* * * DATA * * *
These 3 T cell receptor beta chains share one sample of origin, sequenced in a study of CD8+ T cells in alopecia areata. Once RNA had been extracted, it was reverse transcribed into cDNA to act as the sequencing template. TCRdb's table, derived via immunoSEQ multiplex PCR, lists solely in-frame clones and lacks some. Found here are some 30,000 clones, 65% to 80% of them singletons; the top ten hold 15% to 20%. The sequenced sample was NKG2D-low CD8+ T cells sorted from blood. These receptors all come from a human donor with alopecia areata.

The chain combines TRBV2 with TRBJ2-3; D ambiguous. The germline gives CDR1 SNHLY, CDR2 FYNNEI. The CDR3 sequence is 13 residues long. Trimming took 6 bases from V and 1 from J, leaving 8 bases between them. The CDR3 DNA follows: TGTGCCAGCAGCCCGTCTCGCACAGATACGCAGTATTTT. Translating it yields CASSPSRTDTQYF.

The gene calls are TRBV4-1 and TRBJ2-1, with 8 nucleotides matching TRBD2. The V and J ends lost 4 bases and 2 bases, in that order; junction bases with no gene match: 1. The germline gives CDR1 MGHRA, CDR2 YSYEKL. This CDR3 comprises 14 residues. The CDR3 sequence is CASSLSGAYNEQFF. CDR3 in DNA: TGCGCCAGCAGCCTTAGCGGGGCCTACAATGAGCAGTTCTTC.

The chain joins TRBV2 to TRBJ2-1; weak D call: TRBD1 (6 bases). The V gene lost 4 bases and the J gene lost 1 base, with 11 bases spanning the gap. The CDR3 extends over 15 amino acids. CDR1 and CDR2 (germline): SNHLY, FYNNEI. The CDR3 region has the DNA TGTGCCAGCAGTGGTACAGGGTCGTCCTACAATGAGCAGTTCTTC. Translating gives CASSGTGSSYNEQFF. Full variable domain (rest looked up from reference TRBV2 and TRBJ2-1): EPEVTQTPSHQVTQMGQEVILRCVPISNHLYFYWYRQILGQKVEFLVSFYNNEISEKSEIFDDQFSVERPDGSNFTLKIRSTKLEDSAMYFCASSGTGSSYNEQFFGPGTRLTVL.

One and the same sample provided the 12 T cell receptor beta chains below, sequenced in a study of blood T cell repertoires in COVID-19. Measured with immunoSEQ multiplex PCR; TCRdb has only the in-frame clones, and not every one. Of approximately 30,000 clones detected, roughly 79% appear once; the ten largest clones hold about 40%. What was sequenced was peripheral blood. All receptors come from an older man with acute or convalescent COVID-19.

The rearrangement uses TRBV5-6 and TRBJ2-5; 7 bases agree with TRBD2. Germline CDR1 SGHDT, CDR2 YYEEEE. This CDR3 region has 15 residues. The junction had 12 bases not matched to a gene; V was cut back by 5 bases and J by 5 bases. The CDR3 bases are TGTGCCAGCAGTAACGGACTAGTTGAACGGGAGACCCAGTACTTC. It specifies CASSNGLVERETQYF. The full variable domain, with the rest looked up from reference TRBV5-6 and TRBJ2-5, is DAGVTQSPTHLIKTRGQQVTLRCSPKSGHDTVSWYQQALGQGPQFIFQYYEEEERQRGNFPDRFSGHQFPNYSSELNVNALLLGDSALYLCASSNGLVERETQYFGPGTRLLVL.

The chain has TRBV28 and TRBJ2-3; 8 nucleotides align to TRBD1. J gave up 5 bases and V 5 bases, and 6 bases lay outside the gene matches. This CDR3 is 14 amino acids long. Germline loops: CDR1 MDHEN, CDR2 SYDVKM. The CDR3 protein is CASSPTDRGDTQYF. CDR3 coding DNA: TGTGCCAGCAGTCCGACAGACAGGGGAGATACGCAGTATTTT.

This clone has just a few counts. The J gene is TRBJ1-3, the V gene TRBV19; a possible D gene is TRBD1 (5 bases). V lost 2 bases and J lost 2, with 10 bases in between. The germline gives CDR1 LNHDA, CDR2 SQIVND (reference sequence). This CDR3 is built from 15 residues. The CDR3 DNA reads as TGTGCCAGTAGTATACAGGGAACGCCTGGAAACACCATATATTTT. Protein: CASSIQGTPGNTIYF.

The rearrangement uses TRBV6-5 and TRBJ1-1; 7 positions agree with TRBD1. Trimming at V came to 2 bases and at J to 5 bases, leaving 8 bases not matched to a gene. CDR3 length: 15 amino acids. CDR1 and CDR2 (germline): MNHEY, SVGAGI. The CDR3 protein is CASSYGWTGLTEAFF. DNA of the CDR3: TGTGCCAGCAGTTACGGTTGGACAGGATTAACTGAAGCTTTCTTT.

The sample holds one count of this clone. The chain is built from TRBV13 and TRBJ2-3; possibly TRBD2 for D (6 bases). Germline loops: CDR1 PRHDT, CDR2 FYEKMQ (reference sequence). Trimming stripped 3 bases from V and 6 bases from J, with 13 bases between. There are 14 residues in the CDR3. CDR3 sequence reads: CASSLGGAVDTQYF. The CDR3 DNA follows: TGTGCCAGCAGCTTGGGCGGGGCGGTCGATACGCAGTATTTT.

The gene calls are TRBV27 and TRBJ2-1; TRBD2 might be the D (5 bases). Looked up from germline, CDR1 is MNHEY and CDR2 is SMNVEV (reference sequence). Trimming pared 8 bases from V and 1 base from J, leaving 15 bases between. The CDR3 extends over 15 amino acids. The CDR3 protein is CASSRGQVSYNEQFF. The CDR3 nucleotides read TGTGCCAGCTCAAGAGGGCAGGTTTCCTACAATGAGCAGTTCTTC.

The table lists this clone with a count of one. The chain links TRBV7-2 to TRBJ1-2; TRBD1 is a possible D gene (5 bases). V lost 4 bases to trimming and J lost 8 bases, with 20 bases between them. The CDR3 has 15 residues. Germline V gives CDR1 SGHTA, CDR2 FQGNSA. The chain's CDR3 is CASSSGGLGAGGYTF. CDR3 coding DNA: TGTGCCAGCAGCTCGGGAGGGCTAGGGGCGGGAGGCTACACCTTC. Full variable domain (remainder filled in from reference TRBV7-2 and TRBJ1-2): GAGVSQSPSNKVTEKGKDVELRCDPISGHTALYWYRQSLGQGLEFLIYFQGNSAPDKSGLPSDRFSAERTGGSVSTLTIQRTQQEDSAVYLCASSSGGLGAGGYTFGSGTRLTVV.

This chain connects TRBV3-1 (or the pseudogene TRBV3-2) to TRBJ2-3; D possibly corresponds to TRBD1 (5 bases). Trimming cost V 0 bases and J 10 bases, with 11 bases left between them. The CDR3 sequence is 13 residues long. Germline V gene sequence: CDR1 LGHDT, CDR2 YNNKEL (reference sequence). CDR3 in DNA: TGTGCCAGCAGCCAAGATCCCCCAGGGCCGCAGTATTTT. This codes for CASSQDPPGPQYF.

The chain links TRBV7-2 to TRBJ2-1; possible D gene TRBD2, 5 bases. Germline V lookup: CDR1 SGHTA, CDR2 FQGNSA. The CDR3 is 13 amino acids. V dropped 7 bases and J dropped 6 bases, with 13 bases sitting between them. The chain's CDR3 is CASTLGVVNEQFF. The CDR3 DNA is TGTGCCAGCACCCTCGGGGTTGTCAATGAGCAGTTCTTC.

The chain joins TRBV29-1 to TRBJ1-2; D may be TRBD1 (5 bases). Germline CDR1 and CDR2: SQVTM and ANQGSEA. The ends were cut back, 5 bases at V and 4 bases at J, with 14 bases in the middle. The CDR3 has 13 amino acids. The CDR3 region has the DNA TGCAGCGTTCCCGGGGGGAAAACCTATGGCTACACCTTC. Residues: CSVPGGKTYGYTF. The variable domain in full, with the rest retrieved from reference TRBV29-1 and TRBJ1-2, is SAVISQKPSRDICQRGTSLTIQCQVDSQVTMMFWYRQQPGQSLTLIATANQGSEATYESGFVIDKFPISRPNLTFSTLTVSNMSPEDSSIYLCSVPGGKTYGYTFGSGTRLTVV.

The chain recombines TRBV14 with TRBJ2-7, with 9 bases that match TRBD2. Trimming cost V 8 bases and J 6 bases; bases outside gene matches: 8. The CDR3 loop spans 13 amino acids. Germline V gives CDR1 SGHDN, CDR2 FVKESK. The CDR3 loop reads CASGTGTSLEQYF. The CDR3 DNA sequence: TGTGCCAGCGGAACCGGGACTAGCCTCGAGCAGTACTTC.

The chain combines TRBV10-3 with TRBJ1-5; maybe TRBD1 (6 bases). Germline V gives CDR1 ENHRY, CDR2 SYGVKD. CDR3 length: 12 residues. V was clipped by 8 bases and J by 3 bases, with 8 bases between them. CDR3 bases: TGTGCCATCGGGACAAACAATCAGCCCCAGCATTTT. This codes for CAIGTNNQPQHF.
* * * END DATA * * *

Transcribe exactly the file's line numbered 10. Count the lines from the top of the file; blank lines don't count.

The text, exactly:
The sample holds one count of this clone. The chain is built from TRBV13 and TRBJ2-3; possibly TRBD2 for D (6 bases). Germline loops: CDR1 PRHDT, CDR2 FYEKMQ (reference sequence). Trimming stripped 3 bases from V and 6 bases from J, with 13 bases between. There are 14 residues in the CDR3. CDR3 sequence reads: CASSLGGAVDTQYF. The CDR3 DNA follows: TGTGCCAGCAGCTTGGGCGGGGCGGTCGATACGCAGTATTTT.